For the Orioles, improving starting pitching could be a challenge

The Orioles are facing a dilemma.

They need to improve their starting pitching to get back to the playoffs. But the pitchers who seem likely to get long-term deals this winter don't look worth signing even if the O's would consider that avenue. And the pitchers on the other end of the free agent class may not even be upgrades on what is already in the rotation.

Is it possible that a club that needs to improve its starting pitching won't be able to add a single pitcher that can truly help them do so?

Are the Orioles between a rock and a hard place here?

It could be the Orioles' best options to get better pitching is by getting better performance from those already with the team. But if they go that route, how will that play with the fans?

At the same time, does making a move, even if it may not be an upgrade, show the fans the team is trying to get better?

My take is that signing a player to a one or two-year deal - Tim Hudson, Bartolo Colon and Dan Haren are just three that come to mind - could be an upgrade and is worth looking at.

Almost any pitcher the team can get on a short-term deal is going to come with some issues or question marks and be somewhat of a risk. But short of spending $60 to $80 million or more on Ervin Santana and Matt Garza, it might be the club's most realistic move.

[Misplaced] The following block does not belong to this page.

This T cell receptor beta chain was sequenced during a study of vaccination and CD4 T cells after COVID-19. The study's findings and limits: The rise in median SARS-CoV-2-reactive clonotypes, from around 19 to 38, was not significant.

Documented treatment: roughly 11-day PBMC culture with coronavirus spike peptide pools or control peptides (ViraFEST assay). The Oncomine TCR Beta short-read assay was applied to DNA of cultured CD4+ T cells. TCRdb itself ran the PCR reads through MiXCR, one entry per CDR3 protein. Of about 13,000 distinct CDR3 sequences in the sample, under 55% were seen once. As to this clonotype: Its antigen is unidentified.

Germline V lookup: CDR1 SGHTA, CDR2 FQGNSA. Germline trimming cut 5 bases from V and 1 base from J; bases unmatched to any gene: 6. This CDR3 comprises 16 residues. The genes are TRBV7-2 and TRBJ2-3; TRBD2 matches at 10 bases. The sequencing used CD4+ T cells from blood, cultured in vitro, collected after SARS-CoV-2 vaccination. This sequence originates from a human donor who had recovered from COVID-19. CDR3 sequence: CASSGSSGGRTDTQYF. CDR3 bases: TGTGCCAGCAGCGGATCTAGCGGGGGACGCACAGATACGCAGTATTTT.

The Orioles will certainly look at re-signing Scott Feldman. If that happens, will having Feldman and Bud Norris for full seasons help? Will Kevin Gausman be in the rotation for all of 2014 and ready to take the next step? Will Wei-Yin Chen pitch better next year? Will someone like Steve Johnson or Zach Britton, who is now out of options, be a surprise rotation piece?

Can new pitching coach Dave Wallace make the difference?

If you have read the comments on this blog the last week or so, you can already see some fan frustration, even before the hot stove season truly heats up. Signing a pitcher that is not among the top group of this free agent class would be met with skepticism by some fans.

But if we take a real hard look at the current pitching market, would that be a bad move?

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